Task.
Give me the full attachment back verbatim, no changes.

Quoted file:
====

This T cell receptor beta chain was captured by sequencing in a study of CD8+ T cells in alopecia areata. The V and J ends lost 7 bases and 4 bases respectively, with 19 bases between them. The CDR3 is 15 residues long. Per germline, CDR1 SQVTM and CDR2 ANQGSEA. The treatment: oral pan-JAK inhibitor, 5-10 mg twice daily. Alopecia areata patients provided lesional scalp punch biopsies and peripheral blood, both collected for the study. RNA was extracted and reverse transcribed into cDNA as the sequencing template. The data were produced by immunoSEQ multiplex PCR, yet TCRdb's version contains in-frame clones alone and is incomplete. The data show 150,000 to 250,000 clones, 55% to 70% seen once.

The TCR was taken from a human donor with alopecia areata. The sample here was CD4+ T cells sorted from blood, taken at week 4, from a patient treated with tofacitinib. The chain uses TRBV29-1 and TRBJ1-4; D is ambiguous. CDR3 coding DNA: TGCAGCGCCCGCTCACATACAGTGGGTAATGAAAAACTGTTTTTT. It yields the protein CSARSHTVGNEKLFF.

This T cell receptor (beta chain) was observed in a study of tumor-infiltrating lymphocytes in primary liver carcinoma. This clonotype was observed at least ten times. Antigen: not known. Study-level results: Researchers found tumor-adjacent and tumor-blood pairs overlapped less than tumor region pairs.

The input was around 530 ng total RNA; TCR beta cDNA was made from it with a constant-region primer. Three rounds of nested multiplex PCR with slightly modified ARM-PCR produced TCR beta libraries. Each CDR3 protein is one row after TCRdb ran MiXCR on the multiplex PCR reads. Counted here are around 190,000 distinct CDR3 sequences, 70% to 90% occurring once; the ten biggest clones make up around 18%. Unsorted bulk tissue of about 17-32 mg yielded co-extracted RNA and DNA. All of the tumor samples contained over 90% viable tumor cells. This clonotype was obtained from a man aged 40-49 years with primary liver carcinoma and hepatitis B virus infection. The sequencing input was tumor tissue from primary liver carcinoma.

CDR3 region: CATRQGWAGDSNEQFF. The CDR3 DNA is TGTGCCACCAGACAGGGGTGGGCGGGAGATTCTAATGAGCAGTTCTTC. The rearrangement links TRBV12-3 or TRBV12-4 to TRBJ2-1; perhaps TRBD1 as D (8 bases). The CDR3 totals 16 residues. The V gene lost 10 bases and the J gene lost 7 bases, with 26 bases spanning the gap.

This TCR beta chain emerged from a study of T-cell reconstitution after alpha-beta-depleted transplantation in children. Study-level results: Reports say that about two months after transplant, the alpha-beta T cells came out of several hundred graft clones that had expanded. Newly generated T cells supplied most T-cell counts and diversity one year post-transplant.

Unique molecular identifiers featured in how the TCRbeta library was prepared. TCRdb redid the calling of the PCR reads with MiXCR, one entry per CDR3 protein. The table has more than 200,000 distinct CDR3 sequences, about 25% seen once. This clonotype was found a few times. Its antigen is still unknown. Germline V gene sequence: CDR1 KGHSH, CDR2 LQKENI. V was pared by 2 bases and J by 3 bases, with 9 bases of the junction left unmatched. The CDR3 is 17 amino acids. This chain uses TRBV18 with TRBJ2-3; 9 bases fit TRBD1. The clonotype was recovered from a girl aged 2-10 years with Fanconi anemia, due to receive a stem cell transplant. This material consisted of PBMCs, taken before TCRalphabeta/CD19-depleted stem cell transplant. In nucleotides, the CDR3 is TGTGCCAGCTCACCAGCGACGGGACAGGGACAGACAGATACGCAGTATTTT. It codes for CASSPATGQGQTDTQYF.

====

This T cell receptor beta chain was captured by sequencing in a study of CD8+ T cells in alopecia areata. The V and J ends lost 7 bases and 4 bases respectively, with 19 bases between them. The CDR3 is 15 residues long. Per germline, CDR1 SQVTM and CDR2 ANQGSEA. The treatment: oral pan-JAK inhibitor, 5-10 mg twice daily. Alopecia areata patients provided lesional scalp punch biopsies and peripheral blood, both collected for the study. RNA was extracted and reverse transcribed into cDNA as the sequencing template. The data were produced by immunoSEQ multiplex PCR, yet TCRdb's version contains in-frame clones alone and is incomplete. The data show 150,000 to 250,000 clones, 55% to 70% seen once.

The TCR was taken from a human donor with alopecia areata. The sample here was CD4+ T cells sorted from blood, taken at week 4, from a patient treated with tofacitinib. The chain uses TRBV29-1 and TRBJ1-4; D is ambiguous. CDR3 coding DNA: TGCAGCGCCCGCTCACATACAGTGGGTAATGAAAAACTGTTTTTT. It yields the protein CSARSHTVGNEKLFF.

This T cell receptor (beta chain) was observed in a study of tumor-infiltrating lymphocytes in primary liver carcinoma. This clonotype was observed at least ten times. Antigen: not known. Study-level results: Researchers found tumor-adjacent and tumor-blood pairs overlapped less than tumor region pairs.

The input was around 530 ng total RNA; TCR beta cDNA was made from it with a constant-region primer. Three rounds of nested multiplex PCR with slightly modified ARM-PCR produced TCR beta libraries. Each CDR3 protein is one row after TCRdb ran MiXCR on the multiplex PCR reads. Counted here are around 190,000 distinct CDR3 sequences, 70% to 90% occurring once; the ten biggest clones make up around 18%. Unsorted bulk tissue of about 17-32 mg yielded co-extracted RNA and DNA. All of the tumor samples contained over 90% viable tumor cells. This clonotype was obtained from a man aged 40-49 years with primary liver carcinoma and hepatitis B virus infection. The sequencing input was tumor tissue from primary liver carcinoma.

CDR3 region: CATRQGWAGDSNEQFF. The CDR3 DNA is TGTGCCACCAGACAGGGGTGGGCGGGAGATTCTAATGAGCAGTTCTTC. The rearrangement links TRBV12-3 or TRBV12-4 to TRBJ2-1; perhaps TRBD1 as D (8 bases). The CDR3 totals 16 residues. The V gene lost 10 bases and the J gene lost 7 bases, with 26 bases spanning the gap.

This TCR beta chain emerged from a study of T-cell reconstitution after alpha-beta-depleted transplantation in children. Study-level results: Reports say that about two months after transplant, the alpha-beta T cells came out of several hundred graft clones that had expanded. Newly generated T cells supplied most T-cell counts and diversity one year post-transplant.

Unique molecular identifiers featured in how the TCRbeta library was prepared. TCRdb redid the calling of the PCR reads with MiXCR, one entry per CDR3 protein. The table has more than 200,000 distinct CDR3 sequences, about 25% seen once. This clonotype was found a few times. Its antigen is still unknown. Germline V gene sequence: CDR1 KGHSH, CDR2 LQKENI. V was pared by 2 bases and J by 3 bases, with 9 bases of the junction left unmatched. The CDR3 is 17 amino acids. This chain uses TRBV18 with TRBJ2-3; 9 bases fit TRBD1. The clonotype was recovered from a girl aged 2-10 years with Fanconi anemia, due to receive a stem cell transplant. This material consisted of PBMCs, taken before TCRalphabeta/CD19-depleted stem cell transplant. In nucleotides, the CDR3 is TGTGCCAGCTCACCAGCGACGGGACAGGGACAGACAGATACGCAGTATTTT. It codes for CASSPATGQGQTDTQYF.